Kamandi Challenge #1
DC Comics Writers Dan Didio & Dan Abnett, Artists Keith Giffen, Scott Koblish, & Dale Eaglesham, Colorist Hi-Fi, Letterer Clem Robins
This year is the celebration of Jack “The King” Kirby’s 100th Birthday and DC is kicking off its celebration with a year-long maxi-series with an all-star line up of creators. Each issue is done by different creative teams and they leave a cliffhanger for the next creative team. In the mold of a book from 1985 that was a round robin experiment with the same set up. This first issue kick off with a 12 page Prolog set up story by Didio, Giffen and Koblish that gives a nice set up to the basic plot that will run through the series of Kamandi trying to find his parents to save the world. Abnett and Eaglesham take the cliffhanger and open it up to the post apocalyptic world and gives new readers a great cliff notes version of what the premises of Kamandi is. Abnett does a nice job of balancing all of these things and still tells a compelling story. While Giffen and Koblish do their impression of the Kirby style that is nice, I’m glad that Eaglesham sticks to his own style. What impressed me the most is that both Abnett and Eaglesham capture the power and scope that Kirby brought to Kamandi when he created it back in the 1970’s and was his version of Planet of the Apes that DC wanted to adapt but couldn’t get the rights. Not only is the book big and loud but all the creators make sure that there is heart put into Kamandi.
Is this book worth your time and money? Look I’m a huge Kirby fan and I think that his DC work in the 1970’s is some of his best. Kamandi has alway fascinated me and as a kid I had stumbled across some of the original series. What this new book does is bring some of the best creators in comics to play the amazing Kirby sandbox that he created. What will make this series fun is how each creative team will solve the cliffhanger from the previous team. This first issue is simply fun and that is what I hope that each upcoming issue keeps up with this good start. VERY RECOMMENDED!
Batman ’66 Meets Wonder Woman ’77 #1
DC Comics Writers Jeff Parker & Marc Andreyko, Penciller David Hahn, Inker Karl Kesel, Colorist Madpencil, Letterer Wes Abbott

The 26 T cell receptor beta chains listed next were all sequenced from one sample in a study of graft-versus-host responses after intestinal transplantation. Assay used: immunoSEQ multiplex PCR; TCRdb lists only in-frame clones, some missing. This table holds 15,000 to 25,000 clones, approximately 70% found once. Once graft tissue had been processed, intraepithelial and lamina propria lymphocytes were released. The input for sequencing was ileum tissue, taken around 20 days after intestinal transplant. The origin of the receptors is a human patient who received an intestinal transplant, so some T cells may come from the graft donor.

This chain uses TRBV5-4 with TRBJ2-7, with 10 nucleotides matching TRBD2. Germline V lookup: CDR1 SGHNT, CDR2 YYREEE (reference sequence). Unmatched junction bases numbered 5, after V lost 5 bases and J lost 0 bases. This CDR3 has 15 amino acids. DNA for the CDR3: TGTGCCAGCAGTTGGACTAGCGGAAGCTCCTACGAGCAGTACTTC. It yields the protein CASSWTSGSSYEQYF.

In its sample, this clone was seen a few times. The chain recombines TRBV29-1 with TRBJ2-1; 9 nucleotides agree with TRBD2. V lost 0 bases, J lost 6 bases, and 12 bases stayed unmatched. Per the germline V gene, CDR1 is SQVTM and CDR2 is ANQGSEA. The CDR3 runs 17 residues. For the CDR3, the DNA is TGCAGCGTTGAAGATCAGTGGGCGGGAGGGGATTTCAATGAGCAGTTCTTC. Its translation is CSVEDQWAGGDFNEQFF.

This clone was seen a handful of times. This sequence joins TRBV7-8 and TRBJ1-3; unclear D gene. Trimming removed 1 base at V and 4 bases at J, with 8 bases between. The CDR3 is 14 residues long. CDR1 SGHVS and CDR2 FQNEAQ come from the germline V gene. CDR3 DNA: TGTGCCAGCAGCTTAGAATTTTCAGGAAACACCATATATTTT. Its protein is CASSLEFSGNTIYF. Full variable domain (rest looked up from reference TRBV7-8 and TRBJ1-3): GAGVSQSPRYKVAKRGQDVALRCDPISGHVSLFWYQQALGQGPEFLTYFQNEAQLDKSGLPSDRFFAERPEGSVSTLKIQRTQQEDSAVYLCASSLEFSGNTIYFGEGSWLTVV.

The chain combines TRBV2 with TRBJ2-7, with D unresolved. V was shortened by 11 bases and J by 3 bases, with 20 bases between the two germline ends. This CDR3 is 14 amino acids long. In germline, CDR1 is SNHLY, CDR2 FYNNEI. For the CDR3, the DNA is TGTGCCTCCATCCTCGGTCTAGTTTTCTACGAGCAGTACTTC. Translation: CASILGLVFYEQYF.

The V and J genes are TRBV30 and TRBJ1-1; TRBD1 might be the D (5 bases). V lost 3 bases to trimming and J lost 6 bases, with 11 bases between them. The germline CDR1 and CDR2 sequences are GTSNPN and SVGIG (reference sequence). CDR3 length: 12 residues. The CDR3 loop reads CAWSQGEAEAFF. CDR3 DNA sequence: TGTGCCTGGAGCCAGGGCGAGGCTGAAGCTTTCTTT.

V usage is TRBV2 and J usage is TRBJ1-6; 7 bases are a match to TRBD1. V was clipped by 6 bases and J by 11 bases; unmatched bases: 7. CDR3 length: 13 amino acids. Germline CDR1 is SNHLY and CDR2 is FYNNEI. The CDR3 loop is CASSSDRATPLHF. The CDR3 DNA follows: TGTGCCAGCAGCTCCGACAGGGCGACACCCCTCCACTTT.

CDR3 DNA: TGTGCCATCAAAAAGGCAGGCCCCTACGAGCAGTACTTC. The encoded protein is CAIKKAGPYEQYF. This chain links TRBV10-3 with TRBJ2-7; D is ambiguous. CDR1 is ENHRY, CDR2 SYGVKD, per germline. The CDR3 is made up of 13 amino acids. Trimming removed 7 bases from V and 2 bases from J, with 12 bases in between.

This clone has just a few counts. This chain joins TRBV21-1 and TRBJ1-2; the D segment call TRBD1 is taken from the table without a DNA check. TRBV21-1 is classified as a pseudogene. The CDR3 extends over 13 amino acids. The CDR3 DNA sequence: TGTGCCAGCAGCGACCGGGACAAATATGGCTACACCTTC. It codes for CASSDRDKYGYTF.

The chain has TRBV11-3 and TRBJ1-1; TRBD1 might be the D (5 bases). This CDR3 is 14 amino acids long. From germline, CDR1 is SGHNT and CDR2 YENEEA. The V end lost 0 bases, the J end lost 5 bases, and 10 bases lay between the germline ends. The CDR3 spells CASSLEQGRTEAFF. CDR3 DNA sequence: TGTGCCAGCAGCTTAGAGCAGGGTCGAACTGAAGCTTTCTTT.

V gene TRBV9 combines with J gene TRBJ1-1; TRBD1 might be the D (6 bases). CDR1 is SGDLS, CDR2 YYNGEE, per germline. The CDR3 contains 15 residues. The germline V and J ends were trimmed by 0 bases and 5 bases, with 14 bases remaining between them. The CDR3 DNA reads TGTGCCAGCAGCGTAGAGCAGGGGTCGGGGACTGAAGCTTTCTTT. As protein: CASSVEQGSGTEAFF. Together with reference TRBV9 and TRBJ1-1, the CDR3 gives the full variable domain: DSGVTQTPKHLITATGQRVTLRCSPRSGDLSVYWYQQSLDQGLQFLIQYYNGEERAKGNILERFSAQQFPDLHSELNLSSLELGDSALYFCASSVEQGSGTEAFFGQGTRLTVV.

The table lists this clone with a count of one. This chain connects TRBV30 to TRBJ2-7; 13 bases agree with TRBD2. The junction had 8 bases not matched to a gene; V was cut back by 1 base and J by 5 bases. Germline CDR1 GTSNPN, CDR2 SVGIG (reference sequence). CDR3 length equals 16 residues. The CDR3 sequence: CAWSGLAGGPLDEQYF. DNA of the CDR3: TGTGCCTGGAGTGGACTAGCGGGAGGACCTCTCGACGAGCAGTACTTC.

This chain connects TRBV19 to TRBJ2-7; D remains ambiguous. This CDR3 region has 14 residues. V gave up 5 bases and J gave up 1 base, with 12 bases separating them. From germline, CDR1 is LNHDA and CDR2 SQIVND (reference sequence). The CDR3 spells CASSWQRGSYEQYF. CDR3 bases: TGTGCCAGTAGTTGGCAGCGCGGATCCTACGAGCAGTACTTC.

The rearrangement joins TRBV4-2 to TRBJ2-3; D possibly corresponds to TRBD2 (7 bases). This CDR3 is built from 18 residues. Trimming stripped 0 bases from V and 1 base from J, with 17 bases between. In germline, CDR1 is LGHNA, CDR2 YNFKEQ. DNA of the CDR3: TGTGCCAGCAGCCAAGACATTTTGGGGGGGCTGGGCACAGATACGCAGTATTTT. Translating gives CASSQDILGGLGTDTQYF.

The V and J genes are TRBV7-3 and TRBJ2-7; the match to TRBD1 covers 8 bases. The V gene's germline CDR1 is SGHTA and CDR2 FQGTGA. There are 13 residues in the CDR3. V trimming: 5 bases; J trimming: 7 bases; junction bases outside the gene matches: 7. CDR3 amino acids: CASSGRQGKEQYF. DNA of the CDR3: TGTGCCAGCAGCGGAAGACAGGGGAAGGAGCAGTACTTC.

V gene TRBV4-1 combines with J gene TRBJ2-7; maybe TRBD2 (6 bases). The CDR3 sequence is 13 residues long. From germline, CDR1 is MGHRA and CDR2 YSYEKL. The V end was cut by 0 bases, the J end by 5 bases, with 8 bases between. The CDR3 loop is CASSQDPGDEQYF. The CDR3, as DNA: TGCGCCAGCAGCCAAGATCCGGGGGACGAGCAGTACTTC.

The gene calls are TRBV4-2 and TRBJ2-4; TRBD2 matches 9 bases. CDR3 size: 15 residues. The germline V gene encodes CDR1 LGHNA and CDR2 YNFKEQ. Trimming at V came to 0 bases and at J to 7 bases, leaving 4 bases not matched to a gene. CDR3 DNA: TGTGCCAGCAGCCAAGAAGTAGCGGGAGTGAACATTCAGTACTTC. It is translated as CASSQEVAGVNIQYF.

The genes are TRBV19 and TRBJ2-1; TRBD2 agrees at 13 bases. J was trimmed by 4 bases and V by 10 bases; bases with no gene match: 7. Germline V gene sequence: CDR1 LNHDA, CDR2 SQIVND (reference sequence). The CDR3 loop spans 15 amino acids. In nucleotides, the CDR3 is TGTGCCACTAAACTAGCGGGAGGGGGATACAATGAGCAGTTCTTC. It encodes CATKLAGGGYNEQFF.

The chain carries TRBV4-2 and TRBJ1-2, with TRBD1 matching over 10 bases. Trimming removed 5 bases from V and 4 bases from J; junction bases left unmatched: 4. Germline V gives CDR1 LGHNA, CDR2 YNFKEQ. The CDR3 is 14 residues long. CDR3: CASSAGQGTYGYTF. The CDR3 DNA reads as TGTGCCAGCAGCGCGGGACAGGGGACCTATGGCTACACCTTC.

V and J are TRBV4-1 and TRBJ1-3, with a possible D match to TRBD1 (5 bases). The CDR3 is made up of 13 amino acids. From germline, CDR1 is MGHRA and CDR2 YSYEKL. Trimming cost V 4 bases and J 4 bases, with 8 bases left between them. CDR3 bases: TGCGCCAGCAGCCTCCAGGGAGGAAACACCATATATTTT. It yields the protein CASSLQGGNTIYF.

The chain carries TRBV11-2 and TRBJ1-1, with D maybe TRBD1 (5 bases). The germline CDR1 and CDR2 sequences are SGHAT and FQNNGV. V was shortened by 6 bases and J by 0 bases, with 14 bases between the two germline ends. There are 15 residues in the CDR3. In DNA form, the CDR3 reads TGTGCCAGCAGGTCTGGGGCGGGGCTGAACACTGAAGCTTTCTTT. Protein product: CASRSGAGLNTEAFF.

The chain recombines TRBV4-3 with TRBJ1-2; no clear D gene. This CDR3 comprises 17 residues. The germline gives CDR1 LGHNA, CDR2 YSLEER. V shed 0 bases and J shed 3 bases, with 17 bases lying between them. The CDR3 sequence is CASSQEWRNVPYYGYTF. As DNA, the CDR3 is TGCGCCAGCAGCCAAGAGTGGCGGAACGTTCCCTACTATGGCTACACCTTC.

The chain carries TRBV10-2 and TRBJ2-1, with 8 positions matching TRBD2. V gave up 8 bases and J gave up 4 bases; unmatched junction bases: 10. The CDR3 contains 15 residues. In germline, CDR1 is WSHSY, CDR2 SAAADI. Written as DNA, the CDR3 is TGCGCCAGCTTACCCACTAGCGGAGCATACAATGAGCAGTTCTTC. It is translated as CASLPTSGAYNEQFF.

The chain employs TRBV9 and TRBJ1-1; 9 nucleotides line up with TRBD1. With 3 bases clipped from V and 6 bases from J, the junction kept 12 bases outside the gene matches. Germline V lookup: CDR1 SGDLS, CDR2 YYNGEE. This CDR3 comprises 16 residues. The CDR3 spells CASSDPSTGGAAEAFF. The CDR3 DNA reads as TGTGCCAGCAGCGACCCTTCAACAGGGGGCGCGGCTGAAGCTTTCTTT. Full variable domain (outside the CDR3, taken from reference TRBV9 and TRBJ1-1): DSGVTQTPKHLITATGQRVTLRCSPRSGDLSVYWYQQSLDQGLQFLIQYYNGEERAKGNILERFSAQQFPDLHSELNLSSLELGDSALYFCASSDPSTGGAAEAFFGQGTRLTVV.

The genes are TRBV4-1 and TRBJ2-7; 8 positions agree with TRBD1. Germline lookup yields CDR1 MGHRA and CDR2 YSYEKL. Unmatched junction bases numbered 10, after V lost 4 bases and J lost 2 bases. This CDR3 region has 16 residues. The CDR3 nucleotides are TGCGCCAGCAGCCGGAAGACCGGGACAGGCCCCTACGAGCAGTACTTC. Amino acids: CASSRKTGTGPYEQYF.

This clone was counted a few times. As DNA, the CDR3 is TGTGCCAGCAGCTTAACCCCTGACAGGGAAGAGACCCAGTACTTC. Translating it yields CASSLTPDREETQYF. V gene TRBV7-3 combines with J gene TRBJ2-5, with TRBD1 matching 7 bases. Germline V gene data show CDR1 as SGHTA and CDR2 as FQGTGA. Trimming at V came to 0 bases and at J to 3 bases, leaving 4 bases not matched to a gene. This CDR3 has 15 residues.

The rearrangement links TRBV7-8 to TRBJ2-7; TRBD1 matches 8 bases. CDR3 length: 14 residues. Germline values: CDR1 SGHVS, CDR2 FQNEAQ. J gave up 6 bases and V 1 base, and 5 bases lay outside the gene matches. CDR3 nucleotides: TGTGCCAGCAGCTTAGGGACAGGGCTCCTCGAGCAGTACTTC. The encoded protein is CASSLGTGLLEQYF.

There have been a lot of crossovers with Batman ’66 but this might be the one that tops them all. Both the Batman ’66 and Wonder Woman ’77 are the key reasons that we have superhero television and films today. They truly paved the way for inspiring generations with their colorful and fun takes on these classic characters. Parker and Andreyko have come up with a fun little story here and while they come up with a way to have the time periods work with starting the story during WWII and having a young Bruce Wayne meet Wonder Woman that is a pretty ingenious story element. Because Wonder Woman ages differently than mortals this was a pretty smart hook. This also allows the use of Nazis and who doesn’t like superheroes kicking Nazi ass. They wisely dispense with exposition of the main cast and hit the ground running with the story and a nice set up to the mini series. They also meshed the feel of each show together nicely and it flows together quite well. Hahn and Kesel’s artwork is very nice here. There is a nice cartoony style that fits the story well and they do a nice job of capturing the look of the actors from their respective shows.
Is this book worth your time and money? This is simply a fun little book that while fur sure is fan service the creative team doesn’t relies on nostalgia only here. Parker and Andreyko have written a smart little story here and thrown a lot of great things from both shows into the mix. I loved the art by Hahn and Kesel that gave the book a nice saturday morning style and feel that fits very well with the fun story. If you’re a fan of these two shows and who isn’t, this is a no brained fun book that was a real treat to read. RECOMMENDED
Animosity The Rise #1
Aftershock Comics Writer Marguerite Bennett, Artist & Colorist Juan Doe, Letterer Marshall Dillon